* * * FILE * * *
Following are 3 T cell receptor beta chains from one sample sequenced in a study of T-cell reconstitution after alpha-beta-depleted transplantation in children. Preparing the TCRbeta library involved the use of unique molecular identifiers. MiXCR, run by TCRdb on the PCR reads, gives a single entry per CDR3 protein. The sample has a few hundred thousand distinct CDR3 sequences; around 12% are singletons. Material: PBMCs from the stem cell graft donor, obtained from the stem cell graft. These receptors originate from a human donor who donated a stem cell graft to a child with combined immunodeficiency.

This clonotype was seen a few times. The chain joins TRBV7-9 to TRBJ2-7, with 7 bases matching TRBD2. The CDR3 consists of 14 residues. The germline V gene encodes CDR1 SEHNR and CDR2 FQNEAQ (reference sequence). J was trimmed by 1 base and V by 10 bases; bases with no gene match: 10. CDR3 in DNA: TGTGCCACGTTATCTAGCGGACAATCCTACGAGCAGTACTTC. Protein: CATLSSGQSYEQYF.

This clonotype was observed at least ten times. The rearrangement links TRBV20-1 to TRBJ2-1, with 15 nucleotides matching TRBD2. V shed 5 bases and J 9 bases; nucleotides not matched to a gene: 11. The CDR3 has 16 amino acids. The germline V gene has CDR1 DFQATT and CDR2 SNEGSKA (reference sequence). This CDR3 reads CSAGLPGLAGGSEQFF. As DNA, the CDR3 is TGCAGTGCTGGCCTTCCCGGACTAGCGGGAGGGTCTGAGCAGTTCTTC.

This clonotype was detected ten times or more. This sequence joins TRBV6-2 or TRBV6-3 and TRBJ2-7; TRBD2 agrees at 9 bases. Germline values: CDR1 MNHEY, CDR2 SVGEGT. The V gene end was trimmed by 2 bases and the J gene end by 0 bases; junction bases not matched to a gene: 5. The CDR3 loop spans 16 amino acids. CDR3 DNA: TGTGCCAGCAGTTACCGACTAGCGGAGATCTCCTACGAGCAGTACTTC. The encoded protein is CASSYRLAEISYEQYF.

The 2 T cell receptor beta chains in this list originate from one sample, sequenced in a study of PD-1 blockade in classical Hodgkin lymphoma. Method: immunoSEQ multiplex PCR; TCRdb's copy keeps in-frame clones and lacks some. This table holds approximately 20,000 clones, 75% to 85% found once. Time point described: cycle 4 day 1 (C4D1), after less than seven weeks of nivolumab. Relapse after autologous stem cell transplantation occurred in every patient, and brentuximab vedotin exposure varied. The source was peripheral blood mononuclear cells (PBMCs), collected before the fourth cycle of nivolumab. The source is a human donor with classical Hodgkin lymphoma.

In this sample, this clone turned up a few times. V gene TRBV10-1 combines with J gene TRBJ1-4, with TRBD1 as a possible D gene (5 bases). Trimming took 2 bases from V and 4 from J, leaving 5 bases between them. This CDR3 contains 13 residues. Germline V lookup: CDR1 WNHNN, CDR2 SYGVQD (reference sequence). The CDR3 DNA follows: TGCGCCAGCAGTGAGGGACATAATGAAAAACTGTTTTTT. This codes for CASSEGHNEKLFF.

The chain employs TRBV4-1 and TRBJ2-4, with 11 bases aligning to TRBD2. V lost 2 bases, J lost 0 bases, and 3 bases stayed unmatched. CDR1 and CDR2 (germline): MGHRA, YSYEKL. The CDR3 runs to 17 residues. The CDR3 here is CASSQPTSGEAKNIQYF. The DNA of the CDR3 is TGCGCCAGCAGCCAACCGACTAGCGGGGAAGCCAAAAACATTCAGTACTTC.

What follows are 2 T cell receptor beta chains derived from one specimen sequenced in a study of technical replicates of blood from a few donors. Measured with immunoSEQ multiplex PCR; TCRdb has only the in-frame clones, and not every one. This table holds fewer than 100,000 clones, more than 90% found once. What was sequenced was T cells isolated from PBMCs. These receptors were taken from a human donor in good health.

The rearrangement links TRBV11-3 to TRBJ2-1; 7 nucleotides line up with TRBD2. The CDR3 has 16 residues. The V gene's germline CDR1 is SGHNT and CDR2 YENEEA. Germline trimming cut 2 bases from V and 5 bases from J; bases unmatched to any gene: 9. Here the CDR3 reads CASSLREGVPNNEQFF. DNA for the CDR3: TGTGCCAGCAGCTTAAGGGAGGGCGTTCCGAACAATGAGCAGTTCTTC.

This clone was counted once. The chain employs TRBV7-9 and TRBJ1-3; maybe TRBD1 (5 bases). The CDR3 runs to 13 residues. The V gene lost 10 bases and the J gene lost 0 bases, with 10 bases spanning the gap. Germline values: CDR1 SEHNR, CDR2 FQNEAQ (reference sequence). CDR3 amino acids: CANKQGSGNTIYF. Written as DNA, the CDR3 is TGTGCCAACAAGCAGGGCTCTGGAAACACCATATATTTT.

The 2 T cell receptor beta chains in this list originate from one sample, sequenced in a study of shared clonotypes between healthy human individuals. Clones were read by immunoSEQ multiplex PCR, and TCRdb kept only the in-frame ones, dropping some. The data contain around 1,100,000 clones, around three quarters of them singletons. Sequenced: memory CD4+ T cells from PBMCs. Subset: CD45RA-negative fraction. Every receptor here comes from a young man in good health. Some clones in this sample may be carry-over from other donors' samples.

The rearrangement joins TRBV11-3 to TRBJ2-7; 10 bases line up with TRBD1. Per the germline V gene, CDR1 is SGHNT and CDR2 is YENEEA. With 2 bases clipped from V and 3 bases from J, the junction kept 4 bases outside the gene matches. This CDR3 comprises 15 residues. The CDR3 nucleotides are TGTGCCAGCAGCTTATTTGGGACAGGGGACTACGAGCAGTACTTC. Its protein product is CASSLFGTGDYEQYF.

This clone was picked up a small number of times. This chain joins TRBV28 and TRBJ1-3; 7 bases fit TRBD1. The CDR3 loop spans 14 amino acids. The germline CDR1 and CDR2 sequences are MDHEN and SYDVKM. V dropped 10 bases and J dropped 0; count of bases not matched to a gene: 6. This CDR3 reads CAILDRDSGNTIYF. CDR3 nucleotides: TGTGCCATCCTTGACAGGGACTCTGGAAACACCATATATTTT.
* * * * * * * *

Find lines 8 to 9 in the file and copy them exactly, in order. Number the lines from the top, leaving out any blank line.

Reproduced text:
What follows are 2 T cell receptor beta chains derived from one specimen sequenced in a study of technical replicates of blood from a few donors. Measured with immunoSEQ multiplex PCR; TCRdb has only the in-frame clones, and not every one. This table holds fewer than 100,000 clones, more than 90% found once. What was sequenced was T cells isolated from PBMCs. These receptors were taken from a human donor in good health.

The rearrangement links TRBV11-3 to TRBJ2-1; 7 nucleotides line up with TRBD2. The CDR3 has 16 residues. The V gene's germline CDR1 is SGHNT and CDR2 YENEEA. Germline trimming cut 2 bases from V and 5 bases from J; bases unmatched to any gene: 9. Here the CDR3 reads CASSLREGVPNNEQFF. DNA for the CDR3: TGTGCCAGCAGCTTAAGGGAGGGCGTTCCGAACAATGAGCAGTTCTTC.